soviet pows

imagine steve making a youtube channel to share his coming out story, just fully embracing who he is. he has to introduce bucky bc no one has actually saw him on video of his own free will but they know who he is (former pow/former soviet assassin/caps wwII boyfriend/childhood best friend/super soldier). the camera pans to him with his hair loose, sleeveless shirt that shows his metal arm and on his face is a deadly WS glare. steve just wordlessly leans over and kisses him, shows the world the softer side of bucky barnes just by existing and gently touching. from that moment on he becomes the internets fav smol adorable trained killer (though he only appears in the background of videos like when he’s walking to the kitchen in his boxers)

A Soviet POW defies orders to be seated when SS leader Heinrich Himmler visits a prison camp for Soviet prisoners of war.

​Minsk, Soviet Union, August 1941.

From the very beginning, German policy on the treatment of Soviet POWs was determined by Nazi ideology. German political and military leaders regarded Soviet POWs not only as racially less valuable but as potential enemies. By February 1942, 2,000,000 of the 3,300,000 Soviet soldiers in German custody up to that point had died from starvation, exposure, disease, or shooting.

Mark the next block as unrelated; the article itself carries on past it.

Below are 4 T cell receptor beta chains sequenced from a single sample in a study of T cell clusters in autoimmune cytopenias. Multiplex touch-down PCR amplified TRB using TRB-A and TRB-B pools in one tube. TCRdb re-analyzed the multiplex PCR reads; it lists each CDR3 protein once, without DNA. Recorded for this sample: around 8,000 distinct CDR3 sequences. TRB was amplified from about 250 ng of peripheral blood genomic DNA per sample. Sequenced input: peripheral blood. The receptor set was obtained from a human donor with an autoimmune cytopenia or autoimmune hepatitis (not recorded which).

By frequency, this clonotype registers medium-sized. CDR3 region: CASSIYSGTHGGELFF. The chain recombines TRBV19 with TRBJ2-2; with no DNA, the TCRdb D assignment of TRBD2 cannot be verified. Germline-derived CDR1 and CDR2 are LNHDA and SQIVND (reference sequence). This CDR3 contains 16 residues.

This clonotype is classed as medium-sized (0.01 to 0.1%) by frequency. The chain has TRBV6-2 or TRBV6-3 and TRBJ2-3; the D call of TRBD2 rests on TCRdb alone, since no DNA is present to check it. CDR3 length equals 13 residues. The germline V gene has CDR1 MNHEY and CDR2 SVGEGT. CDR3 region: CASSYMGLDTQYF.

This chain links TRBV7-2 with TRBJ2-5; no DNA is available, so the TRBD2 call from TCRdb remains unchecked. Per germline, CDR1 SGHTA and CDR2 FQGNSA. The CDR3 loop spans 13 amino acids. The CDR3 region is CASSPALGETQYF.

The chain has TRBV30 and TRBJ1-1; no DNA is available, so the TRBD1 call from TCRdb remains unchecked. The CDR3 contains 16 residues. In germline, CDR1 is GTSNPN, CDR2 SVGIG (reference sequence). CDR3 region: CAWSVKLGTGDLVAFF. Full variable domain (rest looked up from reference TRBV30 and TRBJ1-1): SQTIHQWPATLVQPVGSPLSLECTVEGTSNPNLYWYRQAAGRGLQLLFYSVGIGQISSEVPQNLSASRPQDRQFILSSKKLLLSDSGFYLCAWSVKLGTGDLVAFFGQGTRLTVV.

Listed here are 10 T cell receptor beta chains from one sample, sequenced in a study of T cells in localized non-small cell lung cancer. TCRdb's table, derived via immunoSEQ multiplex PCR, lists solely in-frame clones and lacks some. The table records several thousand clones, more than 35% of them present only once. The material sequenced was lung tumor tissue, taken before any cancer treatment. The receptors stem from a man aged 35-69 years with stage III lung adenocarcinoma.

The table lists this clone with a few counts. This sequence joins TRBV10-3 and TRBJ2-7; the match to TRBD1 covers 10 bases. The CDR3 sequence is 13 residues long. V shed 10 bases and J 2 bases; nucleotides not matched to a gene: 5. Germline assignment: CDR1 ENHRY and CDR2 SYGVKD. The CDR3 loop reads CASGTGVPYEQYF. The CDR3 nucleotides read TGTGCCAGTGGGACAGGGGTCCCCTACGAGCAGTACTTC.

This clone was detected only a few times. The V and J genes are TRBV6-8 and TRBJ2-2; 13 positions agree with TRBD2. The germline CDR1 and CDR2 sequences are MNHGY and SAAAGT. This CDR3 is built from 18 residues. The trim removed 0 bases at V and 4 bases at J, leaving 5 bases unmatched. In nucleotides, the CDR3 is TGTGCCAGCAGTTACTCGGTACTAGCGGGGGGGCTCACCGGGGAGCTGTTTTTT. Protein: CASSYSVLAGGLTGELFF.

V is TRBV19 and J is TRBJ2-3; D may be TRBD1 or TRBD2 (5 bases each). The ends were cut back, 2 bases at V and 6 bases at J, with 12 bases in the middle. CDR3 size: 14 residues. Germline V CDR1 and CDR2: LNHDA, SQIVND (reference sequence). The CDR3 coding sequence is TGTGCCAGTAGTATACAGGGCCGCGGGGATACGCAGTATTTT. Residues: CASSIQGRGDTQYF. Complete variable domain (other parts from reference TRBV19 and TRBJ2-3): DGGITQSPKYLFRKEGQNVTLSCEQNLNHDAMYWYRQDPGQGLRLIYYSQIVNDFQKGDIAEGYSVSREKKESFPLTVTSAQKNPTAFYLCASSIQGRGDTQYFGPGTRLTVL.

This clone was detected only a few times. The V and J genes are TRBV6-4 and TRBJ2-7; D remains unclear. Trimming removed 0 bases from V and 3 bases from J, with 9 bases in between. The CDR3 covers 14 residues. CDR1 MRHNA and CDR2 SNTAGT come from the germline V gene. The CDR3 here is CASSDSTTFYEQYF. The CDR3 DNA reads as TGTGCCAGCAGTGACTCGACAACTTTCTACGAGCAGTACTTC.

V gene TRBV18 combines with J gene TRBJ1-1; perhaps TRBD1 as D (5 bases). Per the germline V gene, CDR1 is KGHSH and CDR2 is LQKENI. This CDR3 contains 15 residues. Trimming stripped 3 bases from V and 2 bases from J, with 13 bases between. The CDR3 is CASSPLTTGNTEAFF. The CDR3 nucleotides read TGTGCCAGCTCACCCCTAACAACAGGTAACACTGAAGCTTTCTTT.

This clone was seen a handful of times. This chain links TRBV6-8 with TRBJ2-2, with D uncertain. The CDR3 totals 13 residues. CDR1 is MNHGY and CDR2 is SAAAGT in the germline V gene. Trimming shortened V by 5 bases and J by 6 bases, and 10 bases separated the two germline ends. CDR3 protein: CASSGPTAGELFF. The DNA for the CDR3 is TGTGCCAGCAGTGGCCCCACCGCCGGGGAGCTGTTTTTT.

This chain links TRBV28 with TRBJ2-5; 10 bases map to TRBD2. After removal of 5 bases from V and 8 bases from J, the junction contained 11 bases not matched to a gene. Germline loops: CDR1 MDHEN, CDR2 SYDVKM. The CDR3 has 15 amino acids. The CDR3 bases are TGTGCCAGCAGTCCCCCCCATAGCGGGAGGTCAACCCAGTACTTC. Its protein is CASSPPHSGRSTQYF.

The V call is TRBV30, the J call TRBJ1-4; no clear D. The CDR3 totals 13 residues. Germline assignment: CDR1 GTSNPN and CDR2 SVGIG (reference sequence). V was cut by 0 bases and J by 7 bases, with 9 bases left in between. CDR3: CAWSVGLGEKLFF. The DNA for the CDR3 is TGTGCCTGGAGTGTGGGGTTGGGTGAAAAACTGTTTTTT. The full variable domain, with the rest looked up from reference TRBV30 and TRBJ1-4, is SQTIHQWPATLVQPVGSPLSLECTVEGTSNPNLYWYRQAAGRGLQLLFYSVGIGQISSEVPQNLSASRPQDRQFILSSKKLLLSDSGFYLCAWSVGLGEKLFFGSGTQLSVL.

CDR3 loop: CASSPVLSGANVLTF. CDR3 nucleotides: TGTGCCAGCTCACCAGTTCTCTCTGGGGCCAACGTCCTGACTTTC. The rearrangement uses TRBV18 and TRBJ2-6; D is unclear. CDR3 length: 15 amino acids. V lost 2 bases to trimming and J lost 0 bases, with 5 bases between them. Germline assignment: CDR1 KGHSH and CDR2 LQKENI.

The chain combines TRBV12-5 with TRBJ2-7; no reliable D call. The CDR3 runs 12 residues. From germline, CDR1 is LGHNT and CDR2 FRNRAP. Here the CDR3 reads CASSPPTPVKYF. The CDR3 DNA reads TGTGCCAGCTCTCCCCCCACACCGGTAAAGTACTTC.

Eastern Front, August 1941: A Soviet POW poses wearing the mandatory star of David (another soldier can be seen wearing the star in the background). Orders given to all German troops stressed that Jewish POWs were to be separated from the rest of their comrades and held until further instruction. In the opening phases of the invasion, there was still no clear-cut plan. Later, Jewish POWs mostly met the same fate of all other Jewish deportees: death.


Soviet Slavs and POWs
People with disabilities
Political criteria
Political prisoners
Political Leftists
Jehovah’s Witnesses
Roman Catholics
Bahá'í faith
Enemy nationals
“Social deviants” – prostitutes, vagrants, alcoholics, drug addicts, open dissidents, pacifists, draft resisters and common criminals

All died at the hands of Nazi Germany in Concentrations Camps

January 27, 1945 is the day the Auschwitz concentration camp in modern-day Poland was liberated by the Soviets, nearly eight months before the war officially ended.

By the time they arrived though, many of the inhabitants had been sent out on a death march.

When the Soviets arrived at the camp, around 7,000 people sick and dying people remained.

In the five years it was open, an estimated 1.1 million people were killed at the concentration camp, around 90 per cent of whom were Jewish.